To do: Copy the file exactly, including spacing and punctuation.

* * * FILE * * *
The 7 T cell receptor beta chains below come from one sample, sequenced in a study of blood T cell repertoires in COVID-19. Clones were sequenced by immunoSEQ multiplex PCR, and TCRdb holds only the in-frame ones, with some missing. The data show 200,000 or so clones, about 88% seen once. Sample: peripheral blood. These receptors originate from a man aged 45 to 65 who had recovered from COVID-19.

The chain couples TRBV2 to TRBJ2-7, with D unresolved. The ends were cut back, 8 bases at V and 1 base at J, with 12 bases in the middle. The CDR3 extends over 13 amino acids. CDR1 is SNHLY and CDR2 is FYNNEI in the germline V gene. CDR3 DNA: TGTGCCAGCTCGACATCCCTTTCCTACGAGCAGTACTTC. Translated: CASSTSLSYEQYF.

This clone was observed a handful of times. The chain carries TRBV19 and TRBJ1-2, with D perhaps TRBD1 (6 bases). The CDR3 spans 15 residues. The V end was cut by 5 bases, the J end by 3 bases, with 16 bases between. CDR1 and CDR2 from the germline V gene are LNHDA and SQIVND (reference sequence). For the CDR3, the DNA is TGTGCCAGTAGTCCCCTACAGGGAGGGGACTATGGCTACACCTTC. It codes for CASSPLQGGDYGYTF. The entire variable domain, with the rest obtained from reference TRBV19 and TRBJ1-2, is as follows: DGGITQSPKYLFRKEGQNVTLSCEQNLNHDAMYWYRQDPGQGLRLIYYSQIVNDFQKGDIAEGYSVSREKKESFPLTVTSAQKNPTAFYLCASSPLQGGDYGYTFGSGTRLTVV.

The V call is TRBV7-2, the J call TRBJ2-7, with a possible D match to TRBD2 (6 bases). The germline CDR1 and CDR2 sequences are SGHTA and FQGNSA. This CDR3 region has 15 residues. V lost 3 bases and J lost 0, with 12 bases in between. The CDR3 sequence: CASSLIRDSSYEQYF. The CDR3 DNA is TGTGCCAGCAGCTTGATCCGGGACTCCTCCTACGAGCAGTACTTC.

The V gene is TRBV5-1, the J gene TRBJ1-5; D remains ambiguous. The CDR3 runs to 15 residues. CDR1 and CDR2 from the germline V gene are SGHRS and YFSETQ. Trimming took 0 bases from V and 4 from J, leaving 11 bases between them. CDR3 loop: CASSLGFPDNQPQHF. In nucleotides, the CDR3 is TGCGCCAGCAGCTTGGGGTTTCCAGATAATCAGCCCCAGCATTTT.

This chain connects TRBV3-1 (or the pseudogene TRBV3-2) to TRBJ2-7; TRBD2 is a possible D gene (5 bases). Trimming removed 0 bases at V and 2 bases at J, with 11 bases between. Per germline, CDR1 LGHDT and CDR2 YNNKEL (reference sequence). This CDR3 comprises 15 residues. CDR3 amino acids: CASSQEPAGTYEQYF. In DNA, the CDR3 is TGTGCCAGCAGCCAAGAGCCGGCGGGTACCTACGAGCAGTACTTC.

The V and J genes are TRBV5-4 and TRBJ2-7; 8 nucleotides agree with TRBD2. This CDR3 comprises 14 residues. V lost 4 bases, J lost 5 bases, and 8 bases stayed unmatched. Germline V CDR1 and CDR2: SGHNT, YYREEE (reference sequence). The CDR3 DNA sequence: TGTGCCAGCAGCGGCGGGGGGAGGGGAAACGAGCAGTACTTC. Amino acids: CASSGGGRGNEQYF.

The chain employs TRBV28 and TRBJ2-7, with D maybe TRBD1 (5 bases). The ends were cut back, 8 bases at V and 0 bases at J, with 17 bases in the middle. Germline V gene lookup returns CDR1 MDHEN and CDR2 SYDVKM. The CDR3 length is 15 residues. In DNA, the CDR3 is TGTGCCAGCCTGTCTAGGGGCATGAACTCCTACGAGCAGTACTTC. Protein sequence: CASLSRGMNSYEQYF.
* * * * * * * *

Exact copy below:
The 7 T cell receptor beta chains below come from one sample, sequenced in a study of blood T cell repertoires in COVID-19. Clones were sequenced by immunoSEQ multiplex PCR, and TCRdb holds only the in-frame ones, with some missing. The data show 200,000 or so clones, about 88% seen once. Sample: peripheral blood. These receptors originate from a man aged 45 to 65 who had recovered from COVID-19.

The chain couples TRBV2 to TRBJ2-7, with D unresolved. The ends were cut back, 8 bases at V and 1 base at J, with 12 bases in the middle. The CDR3 extends over 13 amino acids. CDR1 is SNHLY and CDR2 is FYNNEI in the germline V gene. CDR3 DNA: TGTGCCAGCTCGACATCCCTTTCCTACGAGCAGTACTTC. Translated: CASSTSLSYEQYF.

This clone was observed a handful of times. The chain carries TRBV19 and TRBJ1-2, with D perhaps TRBD1 (6 bases). The CDR3 spans 15 residues. The V end was cut by 5 bases, the J end by 3 bases, with 16 bases between. CDR1 and CDR2 from the germline V gene are LNHDA and SQIVND (reference sequence). For the CDR3, the DNA is TGTGCCAGTAGTCCCCTACAGGGAGGGGACTATGGCTACACCTTC. It codes for CASSPLQGGDYGYTF. The entire variable domain, with the rest obtained from reference TRBV19 and TRBJ1-2, is as follows: DGGITQSPKYLFRKEGQNVTLSCEQNLNHDAMYWYRQDPGQGLRLIYYSQIVNDFQKGDIAEGYSVSREKKESFPLTVTSAQKNPTAFYLCASSPLQGGDYGYTFGSGTRLTVV.

The V call is TRBV7-2, the J call TRBJ2-7, with a possible D match to TRBD2 (6 bases). The germline CDR1 and CDR2 sequences are SGHTA and FQGNSA. This CDR3 region has 15 residues. V lost 3 bases and J lost 0, with 12 bases in between. The CDR3 sequence: CASSLIRDSSYEQYF. The CDR3 DNA is TGTGCCAGCAGCTTGATCCGGGACTCCTCCTACGAGCAGTACTTC.

The V gene is TRBV5-1, the J gene TRBJ1-5; D remains ambiguous. The CDR3 runs to 15 residues. CDR1 and CDR2 from the germline V gene are SGHRS and YFSETQ. Trimming took 0 bases from V and 4 from J, leaving 11 bases between them. CDR3 loop: CASSLGFPDNQPQHF. In nucleotides, the CDR3 is TGCGCCAGCAGCTTGGGGTTTCCAGATAATCAGCCCCAGCATTTT.

This chain connects TRBV3-1 (or the pseudogene TRBV3-2) to TRBJ2-7; TRBD2 is a possible D gene (5 bases). Trimming removed 0 bases at V and 2 bases at J, with 11 bases between. Per germline, CDR1 LGHDT and CDR2 YNNKEL (reference sequence). This CDR3 comprises 15 residues. CDR3 amino acids: CASSQEPAGTYEQYF. In DNA, the CDR3 is TGTGCCAGCAGCCAAGAGCCGGCGGGTACCTACGAGCAGTACTTC.

The V and J genes are TRBV5-4 and TRBJ2-7; 8 nucleotides agree with TRBD2. This CDR3 comprises 14 residues. V lost 4 bases, J lost 5 bases, and 8 bases stayed unmatched. Germline V CDR1 and CDR2: SGHNT, YYREEE (reference sequence). The CDR3 DNA sequence: TGTGCCAGCAGCGGCGGGGGGAGGGGAAACGAGCAGTACTTC. Amino acids: CASSGGGRGNEQYF.

The chain employs TRBV28 and TRBJ2-7, with D maybe TRBD1 (5 bases). The ends were cut back, 8 bases at V and 0 bases at J, with 17 bases in the middle. Germline V gene lookup returns CDR1 MDHEN and CDR2 SYDVKM. The CDR3 length is 15 residues. In DNA, the CDR3 is TGTGCCAGCCTGTCTAGGGGCATGAACTCCTACGAGCAGTACTTC. Protein sequence: CASLSRGMNSYEQYF.